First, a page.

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July 3, 2019
Hyatt Regency Seattle, a 45-story hotel in downtown Seattle, received a LEED Gold rating from the U.S. Green Building Council.
Seattle-based R.C. Hedreen Co. developed the 1,260-room hotel, which has 103,000 square feet of meeting and event space.
It opened in December at 808 Howell St., two blocks from the Washington State Convention Center and right by The Summit — the 1.4 million-square-foot convention center expansion slated to open in spring 2022.
The project team included Sellen Construction, Arup and LMN Architects.
In a press release, Hyatt Regency Seattle said it is the first LEED Gold-certified hotel in the Seattle area. It said it joins 14,032 hotels in the U.S. to have been awarded gold by LEED as part of its rating system for new construction.
Sustainable elements include:
A light-colored roof to reduce the urban heat-island effect.
Thirty percent more fresh air ventilation than the minimum standard amount and a mechanical system that meets industry standards for thermal comfort.
High-efficiency operations (such as occupancy sensors, kitchen hood sensors, waste heat and high-efficiency chillers and boilers) that reduce the building's energy usage by 26.77% compared with a conventional baseline building.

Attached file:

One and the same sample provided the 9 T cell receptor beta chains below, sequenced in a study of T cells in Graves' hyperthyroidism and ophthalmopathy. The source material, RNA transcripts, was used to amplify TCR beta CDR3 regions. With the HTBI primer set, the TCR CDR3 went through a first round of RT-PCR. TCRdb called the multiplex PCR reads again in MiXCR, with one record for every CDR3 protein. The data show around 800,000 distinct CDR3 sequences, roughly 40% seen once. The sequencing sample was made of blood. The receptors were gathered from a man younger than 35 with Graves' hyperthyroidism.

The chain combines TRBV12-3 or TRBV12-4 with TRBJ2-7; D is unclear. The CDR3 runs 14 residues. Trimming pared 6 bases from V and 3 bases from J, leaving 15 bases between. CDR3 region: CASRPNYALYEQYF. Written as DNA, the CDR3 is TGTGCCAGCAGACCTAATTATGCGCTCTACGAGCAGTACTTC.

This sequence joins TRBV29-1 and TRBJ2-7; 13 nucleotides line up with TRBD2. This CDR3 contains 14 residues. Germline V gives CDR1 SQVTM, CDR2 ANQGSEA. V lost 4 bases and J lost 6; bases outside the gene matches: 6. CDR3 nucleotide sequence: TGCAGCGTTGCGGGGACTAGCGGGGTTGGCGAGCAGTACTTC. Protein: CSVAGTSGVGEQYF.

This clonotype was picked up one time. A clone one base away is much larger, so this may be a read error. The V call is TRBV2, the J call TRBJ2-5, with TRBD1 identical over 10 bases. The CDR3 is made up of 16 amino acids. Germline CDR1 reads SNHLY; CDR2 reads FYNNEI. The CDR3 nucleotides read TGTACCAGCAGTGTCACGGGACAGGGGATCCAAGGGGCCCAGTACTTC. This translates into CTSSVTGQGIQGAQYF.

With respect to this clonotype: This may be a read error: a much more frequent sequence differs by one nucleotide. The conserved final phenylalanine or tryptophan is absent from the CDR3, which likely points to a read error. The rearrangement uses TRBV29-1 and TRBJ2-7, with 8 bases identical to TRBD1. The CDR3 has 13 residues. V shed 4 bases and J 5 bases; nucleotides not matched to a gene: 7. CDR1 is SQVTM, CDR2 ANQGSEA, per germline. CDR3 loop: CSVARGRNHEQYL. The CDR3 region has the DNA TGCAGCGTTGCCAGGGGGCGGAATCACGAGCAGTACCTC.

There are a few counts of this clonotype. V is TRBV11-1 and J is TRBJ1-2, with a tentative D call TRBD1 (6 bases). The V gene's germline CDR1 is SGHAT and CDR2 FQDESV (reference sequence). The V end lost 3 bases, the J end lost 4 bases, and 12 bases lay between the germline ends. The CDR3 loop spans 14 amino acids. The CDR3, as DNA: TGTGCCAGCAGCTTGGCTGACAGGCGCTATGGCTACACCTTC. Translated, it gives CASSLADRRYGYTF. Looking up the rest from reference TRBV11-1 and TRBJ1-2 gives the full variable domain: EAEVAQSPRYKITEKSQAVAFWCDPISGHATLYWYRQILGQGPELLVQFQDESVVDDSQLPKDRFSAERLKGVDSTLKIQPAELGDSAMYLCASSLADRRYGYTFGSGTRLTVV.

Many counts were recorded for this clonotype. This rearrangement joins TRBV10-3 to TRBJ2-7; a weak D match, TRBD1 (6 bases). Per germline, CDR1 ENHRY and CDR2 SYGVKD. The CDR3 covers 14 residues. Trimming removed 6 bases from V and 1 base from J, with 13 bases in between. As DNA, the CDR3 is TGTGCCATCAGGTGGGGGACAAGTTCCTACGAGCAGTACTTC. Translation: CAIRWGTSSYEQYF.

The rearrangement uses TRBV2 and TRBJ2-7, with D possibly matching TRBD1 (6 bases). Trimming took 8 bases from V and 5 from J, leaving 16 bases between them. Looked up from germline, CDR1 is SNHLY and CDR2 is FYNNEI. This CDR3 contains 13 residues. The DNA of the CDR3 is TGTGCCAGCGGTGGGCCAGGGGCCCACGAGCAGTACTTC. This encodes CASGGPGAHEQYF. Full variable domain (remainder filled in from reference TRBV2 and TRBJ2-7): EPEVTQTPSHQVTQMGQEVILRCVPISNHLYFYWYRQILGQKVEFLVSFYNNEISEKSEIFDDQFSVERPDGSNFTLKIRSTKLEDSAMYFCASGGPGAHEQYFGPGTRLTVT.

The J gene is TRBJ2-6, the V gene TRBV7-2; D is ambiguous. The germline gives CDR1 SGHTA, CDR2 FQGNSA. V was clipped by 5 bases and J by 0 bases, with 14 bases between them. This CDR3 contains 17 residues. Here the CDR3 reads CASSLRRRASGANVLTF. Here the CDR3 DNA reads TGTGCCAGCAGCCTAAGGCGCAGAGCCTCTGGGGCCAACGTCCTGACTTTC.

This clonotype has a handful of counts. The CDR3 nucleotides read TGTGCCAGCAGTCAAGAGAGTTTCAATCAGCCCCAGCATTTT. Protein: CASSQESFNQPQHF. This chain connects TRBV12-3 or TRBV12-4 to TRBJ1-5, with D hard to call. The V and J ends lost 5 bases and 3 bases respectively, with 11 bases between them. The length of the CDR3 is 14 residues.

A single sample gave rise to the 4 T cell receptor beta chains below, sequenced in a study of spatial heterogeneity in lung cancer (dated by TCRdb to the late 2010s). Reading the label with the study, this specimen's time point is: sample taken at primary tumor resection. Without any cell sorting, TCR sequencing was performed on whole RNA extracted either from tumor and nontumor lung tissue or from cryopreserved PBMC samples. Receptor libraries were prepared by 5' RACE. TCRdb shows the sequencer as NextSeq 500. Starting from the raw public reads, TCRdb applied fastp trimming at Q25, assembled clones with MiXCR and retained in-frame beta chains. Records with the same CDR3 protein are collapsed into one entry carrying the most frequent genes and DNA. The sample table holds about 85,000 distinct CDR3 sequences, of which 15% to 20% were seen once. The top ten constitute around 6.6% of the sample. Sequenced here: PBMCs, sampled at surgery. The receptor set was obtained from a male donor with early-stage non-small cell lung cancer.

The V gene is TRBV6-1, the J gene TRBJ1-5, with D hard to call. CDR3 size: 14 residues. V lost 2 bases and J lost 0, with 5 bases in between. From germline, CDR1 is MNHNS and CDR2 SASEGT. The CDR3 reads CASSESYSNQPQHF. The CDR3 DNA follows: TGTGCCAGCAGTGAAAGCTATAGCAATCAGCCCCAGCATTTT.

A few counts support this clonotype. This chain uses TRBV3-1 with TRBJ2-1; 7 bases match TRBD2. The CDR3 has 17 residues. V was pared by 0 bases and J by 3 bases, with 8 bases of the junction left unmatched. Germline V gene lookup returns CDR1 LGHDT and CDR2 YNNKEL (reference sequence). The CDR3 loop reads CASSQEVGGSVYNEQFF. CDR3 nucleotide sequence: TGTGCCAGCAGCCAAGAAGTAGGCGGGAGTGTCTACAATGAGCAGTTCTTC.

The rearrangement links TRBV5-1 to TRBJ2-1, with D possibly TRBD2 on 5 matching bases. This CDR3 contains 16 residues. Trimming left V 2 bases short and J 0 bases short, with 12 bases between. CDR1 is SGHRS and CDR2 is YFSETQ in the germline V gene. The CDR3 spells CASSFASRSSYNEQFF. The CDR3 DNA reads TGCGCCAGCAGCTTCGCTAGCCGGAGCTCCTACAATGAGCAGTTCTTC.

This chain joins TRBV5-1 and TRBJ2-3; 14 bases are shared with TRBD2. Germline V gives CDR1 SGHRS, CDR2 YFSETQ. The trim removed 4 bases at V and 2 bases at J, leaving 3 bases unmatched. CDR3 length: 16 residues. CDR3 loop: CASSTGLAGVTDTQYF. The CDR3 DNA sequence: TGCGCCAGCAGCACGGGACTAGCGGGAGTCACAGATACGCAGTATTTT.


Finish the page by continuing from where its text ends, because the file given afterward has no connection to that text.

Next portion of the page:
Water conservation practices across the property, including its landscaping, laundry and public areas, that reduce consumption by 33%.
Over 20% of the construction materials were regionally sourced and manufactured.
Material transparency, through the selection of building products that publicly disclose their environmental impacts through environmental product declarations reviewed by third parties.
A green cleaning procurement policy that reduces hazards from cleaning products, reduces packaging waste and helps maintain indoor air quality.
The hotel said it also supports it provides bike parking, electric car chargers and preferred parking for fuel-efficient vehicles.
Additionally, the hotel said it participates in housing projects that provide affordable housing to 160 low- and moderate-income families for 50 years and in King County's transfer of development rights program, permanently protecting 5,285 acres of forest and 5 acres of local farmland.
Shauna Decker, vice president of design and development for R.C. Hedreen Co., said “Building sustainability is a strong core value of ours and frankly in order to represent Seattle appropriately, we had to make the commitment early to achieving LEED Gold for the Hyatt Regency Seattle.”